smsturner's picture
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Seriously, one person and their kids doing ok without is not 'proof' of anything in the pudding. I don't eat mushrooms. And neither do my kids. Saying that we are all healthy doesn't prove that mushrooms are horrible for you. I'm glad you and yours are healthy. I just hate to see rumors and lies spread that hurt our dairy farmers, and apparently (according to the plethora of sites and studies out there), peoples' health.

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"smsturner" wrote:

Seriously, one person and their kids doing ok without is not 'proof' of anything in the pudding. I don't eat mushrooms. And neither do my kids. Saying that we are all healthy doesn't prove that mushrooms are horrible for you. I'm glad you and yours are healthy. I just hate to see rumors and lies spread that hurt our dairy farmers, and apparently (according to the plethora of sites and studies out there), peoples' health.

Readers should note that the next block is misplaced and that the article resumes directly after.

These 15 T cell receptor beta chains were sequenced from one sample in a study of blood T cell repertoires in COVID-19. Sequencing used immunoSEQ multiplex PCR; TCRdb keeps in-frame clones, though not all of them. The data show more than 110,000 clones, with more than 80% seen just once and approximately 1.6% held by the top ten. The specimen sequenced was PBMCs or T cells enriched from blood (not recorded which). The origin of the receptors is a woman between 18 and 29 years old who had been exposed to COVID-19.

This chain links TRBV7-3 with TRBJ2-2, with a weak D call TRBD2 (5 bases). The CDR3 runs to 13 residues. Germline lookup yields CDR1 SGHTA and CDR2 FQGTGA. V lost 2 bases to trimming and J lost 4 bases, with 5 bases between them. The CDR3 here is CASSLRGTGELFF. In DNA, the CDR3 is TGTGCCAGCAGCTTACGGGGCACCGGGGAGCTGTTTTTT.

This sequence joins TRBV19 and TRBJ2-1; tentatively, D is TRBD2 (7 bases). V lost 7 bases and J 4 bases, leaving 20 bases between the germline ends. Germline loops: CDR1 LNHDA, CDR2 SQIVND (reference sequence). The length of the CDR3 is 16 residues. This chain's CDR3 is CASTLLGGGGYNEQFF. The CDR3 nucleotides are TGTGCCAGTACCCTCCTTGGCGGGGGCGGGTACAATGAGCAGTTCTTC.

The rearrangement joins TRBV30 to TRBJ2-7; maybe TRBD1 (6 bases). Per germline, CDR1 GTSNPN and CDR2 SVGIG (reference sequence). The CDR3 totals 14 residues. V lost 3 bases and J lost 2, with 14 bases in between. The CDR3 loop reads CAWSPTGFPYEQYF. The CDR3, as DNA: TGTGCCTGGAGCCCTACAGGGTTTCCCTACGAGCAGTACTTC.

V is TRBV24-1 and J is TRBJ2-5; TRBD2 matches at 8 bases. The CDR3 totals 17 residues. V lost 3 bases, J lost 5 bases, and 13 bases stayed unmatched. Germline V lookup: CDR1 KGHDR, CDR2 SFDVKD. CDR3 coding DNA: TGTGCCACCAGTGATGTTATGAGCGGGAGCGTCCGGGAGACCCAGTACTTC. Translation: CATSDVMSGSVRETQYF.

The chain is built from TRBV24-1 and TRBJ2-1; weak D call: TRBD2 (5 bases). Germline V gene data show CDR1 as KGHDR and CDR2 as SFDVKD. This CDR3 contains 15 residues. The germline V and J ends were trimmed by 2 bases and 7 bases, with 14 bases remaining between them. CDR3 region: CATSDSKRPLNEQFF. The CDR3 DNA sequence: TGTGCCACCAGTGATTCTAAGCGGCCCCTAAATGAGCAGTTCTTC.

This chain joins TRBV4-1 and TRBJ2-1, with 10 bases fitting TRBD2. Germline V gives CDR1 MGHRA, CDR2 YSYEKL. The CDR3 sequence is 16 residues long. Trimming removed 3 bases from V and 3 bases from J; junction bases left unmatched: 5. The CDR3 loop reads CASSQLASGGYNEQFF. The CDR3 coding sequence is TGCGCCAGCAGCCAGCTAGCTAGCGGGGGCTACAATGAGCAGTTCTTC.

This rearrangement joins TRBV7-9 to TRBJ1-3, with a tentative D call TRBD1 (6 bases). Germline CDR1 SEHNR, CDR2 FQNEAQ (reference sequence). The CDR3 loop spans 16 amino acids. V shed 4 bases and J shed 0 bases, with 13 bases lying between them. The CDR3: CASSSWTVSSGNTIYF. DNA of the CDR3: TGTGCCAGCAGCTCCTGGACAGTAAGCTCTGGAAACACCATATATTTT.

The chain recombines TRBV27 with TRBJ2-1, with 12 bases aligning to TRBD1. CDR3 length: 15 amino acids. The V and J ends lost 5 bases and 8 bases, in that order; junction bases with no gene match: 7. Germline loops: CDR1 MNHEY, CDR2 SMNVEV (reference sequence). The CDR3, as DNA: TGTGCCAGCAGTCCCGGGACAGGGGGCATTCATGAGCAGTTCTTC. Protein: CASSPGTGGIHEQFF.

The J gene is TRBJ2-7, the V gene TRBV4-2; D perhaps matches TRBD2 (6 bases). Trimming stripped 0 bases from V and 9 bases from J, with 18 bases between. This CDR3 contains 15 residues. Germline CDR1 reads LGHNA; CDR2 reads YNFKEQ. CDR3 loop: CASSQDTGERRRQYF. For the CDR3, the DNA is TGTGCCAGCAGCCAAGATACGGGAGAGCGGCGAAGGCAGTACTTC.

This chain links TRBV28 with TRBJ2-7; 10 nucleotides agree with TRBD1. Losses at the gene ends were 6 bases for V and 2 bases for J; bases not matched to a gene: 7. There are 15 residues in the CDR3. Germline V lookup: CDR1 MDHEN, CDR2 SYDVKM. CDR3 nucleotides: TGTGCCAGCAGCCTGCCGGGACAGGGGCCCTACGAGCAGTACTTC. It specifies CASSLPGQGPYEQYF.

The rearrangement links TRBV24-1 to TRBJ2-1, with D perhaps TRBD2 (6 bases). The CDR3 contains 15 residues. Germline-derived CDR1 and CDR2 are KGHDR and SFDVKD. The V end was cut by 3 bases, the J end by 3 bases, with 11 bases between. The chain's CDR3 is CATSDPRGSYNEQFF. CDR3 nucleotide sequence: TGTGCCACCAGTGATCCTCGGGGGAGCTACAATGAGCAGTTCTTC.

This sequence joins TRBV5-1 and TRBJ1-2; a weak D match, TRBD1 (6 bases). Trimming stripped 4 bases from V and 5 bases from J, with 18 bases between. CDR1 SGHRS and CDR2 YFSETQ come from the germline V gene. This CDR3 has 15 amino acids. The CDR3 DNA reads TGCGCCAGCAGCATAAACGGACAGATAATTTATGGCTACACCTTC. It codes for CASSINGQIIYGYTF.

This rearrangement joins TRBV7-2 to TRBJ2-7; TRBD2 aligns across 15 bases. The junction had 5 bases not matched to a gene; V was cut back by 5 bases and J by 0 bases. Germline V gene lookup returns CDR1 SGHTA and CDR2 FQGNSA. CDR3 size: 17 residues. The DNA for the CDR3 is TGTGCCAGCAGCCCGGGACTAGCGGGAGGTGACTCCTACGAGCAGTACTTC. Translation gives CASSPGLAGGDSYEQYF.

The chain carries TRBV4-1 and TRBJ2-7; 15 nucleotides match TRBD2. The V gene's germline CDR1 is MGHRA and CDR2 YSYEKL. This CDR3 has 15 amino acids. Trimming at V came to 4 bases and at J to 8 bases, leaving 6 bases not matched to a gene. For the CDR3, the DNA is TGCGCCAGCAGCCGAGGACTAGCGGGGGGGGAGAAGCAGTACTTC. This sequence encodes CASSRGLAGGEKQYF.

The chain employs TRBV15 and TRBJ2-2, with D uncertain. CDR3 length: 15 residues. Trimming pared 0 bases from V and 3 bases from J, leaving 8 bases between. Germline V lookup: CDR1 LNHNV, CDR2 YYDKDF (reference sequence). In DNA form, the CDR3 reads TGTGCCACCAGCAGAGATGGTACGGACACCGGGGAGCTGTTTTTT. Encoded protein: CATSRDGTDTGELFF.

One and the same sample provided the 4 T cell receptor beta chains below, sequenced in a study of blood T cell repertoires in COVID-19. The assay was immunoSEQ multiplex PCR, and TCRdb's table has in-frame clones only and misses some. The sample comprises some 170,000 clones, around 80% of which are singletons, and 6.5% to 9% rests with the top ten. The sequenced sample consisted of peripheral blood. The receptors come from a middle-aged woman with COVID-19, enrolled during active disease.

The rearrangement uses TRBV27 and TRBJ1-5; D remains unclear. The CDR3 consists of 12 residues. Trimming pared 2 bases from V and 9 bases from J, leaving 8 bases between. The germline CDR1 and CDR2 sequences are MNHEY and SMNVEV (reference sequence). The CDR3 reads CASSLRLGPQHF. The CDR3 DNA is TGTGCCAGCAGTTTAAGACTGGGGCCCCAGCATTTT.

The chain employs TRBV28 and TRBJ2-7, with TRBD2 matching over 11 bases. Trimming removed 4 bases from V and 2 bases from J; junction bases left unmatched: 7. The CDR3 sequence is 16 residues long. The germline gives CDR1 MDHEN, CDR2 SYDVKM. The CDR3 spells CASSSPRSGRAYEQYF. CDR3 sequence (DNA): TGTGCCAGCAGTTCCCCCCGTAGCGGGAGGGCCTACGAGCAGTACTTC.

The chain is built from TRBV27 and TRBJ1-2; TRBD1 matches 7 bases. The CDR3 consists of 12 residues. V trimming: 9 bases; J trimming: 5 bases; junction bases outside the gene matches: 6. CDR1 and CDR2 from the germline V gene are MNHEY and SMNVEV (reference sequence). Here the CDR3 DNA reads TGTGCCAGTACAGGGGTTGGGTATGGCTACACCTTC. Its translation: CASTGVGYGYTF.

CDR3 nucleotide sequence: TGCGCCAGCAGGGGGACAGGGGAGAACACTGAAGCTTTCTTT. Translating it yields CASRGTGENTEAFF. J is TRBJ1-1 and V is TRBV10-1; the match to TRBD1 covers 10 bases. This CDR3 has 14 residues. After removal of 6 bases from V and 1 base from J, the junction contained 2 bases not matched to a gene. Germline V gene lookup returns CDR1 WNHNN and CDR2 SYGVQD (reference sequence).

Ok!
you should do more research though! Smile

ClairesMommy's picture
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Tangent....I think the reason why I haven't lost a gosh darned pound since I stopped drinking milk is because I make it all up in cheese that's virtually lactose free. Smile Stupid cheese. Though, it is my most favorite food in the whole world and I will not give it up 100%. No way. Anything that's aged or hard is okay. Brie....beautiful. Gorgonzola, extra old cheddar, parm-reggiano, smoked gouda, stilton... I'm having a Homer Simpson drool moment right now. The only cheese I can't stand is Roquefort. Gag.